13. System for measuring the proton polarization in a polarized target

    International Nuclear Information System (INIS)

    Karnaukhov, I.M.; Lukhanin, A.A.; Telegin, Yu.N.; Trotsenko, V.I.; Chechetenko, V.F.

    1984-01-01

    The system for measuring the proton polarization in a polarized target representing the high-sensitivity nuclear magnetic resonance (NMR) is described Q-meter with series connection and a circuit for measuring system resonance characteristic is used for NMR-absorption signal recording. Measuring coil is produced of a strip conductor in order to obtain uniform system sensitivity to polarization state in all target volume and improve signal-to-noise ratio. Polarization measuring system operates ion-line with the M-6000 computer. The total measuring error for the value of free proton polarization in target taking into account the error caused by local depolarization of working substance under irradiation by high-intense photon beam is <= 6%. Long-term application of the described system for measuring the proton polarization in the LUEh-20000 accelerator target used in the pion photoproduction experiments has demonstrated its high reliability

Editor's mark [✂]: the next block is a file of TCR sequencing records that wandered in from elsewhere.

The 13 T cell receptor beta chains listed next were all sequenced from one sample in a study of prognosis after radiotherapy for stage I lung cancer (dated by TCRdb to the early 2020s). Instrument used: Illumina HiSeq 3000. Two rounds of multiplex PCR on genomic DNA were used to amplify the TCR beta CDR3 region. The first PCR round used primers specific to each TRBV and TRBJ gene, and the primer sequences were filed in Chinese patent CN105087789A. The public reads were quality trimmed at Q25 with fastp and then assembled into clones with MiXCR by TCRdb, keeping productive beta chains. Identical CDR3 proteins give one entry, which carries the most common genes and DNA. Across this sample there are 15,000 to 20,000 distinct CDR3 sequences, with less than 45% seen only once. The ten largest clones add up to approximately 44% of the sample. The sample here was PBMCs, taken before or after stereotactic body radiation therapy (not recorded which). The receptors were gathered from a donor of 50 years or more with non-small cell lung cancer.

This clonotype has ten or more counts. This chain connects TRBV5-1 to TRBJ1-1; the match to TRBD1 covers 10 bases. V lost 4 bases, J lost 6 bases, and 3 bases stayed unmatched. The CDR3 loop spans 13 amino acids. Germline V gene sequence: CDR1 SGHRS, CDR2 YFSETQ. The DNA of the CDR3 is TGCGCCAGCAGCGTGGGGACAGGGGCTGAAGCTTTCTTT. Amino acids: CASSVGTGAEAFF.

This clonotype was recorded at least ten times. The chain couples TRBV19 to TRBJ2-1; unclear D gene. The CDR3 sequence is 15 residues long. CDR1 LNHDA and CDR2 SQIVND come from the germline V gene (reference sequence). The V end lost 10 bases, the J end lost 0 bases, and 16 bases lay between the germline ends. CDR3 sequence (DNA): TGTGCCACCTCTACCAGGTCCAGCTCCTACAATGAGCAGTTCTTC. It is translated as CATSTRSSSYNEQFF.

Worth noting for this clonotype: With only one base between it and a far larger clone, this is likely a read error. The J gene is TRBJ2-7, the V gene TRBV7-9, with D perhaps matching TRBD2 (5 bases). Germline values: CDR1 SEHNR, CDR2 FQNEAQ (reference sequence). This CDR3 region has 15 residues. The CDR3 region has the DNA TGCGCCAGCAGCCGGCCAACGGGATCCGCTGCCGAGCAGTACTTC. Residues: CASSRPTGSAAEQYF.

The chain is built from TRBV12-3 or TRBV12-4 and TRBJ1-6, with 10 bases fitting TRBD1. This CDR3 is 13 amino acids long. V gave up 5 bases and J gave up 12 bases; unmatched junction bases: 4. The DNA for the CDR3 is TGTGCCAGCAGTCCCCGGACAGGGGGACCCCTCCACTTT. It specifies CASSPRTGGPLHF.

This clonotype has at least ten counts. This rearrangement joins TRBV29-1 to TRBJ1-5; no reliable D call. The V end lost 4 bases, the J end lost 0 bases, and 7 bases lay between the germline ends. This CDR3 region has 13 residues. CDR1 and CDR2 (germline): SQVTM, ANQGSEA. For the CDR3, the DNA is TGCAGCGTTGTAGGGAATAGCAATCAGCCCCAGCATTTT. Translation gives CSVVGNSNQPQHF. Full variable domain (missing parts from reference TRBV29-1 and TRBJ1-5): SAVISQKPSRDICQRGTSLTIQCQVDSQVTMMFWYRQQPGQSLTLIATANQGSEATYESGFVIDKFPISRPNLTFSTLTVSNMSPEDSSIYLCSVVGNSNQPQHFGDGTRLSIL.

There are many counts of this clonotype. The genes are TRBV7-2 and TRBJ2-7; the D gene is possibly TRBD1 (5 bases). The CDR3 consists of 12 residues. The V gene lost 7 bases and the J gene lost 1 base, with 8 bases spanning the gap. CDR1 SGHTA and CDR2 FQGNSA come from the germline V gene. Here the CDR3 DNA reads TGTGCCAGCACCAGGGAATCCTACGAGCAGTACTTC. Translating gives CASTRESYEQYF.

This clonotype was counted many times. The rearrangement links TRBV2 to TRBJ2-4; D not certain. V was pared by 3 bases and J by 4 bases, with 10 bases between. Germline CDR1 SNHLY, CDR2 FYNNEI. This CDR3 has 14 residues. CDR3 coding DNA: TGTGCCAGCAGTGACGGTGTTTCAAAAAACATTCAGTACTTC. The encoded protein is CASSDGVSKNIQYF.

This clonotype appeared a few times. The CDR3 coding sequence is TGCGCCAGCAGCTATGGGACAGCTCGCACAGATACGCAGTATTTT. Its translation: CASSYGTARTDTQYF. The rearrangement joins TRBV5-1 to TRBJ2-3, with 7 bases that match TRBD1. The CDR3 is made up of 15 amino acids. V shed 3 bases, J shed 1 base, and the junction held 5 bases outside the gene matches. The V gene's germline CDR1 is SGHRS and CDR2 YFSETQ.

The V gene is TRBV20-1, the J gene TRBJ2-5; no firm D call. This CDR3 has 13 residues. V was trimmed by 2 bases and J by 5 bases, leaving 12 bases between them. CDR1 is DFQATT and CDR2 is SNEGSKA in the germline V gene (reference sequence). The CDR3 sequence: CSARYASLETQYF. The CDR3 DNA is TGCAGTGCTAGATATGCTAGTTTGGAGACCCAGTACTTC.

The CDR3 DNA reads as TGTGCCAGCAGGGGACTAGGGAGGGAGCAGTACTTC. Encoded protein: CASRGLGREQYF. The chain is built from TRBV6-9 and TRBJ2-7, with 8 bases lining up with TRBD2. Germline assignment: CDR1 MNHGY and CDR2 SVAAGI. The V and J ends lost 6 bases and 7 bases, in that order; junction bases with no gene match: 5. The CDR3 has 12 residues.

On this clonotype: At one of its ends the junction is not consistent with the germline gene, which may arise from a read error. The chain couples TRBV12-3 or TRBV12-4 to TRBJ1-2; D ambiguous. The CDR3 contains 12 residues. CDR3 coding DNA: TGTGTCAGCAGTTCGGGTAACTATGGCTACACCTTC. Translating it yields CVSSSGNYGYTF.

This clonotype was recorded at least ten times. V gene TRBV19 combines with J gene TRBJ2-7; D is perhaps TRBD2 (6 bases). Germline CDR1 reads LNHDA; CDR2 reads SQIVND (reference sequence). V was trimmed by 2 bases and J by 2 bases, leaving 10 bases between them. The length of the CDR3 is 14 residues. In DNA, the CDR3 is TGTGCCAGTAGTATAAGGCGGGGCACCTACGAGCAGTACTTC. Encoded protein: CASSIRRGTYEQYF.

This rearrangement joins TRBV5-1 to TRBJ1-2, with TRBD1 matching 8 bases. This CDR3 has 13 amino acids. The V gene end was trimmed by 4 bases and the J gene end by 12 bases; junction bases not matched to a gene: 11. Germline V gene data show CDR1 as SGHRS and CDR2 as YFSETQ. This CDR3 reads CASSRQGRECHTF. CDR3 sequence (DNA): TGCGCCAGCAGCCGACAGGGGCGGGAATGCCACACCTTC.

14. Circularly polarized antennas

    CERN Document Server

    Gao, Steven; Zhu, Fuguo

    2013-01-01

    This book presents a comprehensive insight into the design techniques for different types of CP antenna elements and arrays In this book, the authors address a broad range of topics on circularly polarized (CP) antennas. Firstly, it introduces to the reader basic principles, design techniques and characteristics of various types of CP antennas, such as CP patch antennas, CP helix antennas, quadrifilar helix antennas (QHA), printed quadrifilar helix antennas (PQHA), spiral antenna, CP slot antennas, CP dielectric resonator antennas, loop antennas, crossed dipoles, monopoles and CP horns. Adva

  15. Spin-polarized SEM

    International Nuclear Information System (INIS)

    Konoto, Makoto

    2007-01-01

    Development of highly effective evaluation technology of magnetic structures on a nanometric scale is a key to understanding spintronics and related phenomena. A high-resolution spin-polarized scanning electron microscope (spin SEM) developed recently is quite suitable for probing such nanostructures because of the capability of analyzing local magnetization vectors in three dimensions. Utilizing the spin SEM, a layered antiferromagnetic structure with the 1nm-alternation of bilayer-sheet magnetization has been successfully resolved. The real-space imaging with full analysis of the temperature-dependent magnetization vectors will be demonstrated. (author)

  16. Efficient ionizer for polarized H/sup -/ formation

    Energy Technology Data Exchange (ETDEWEB)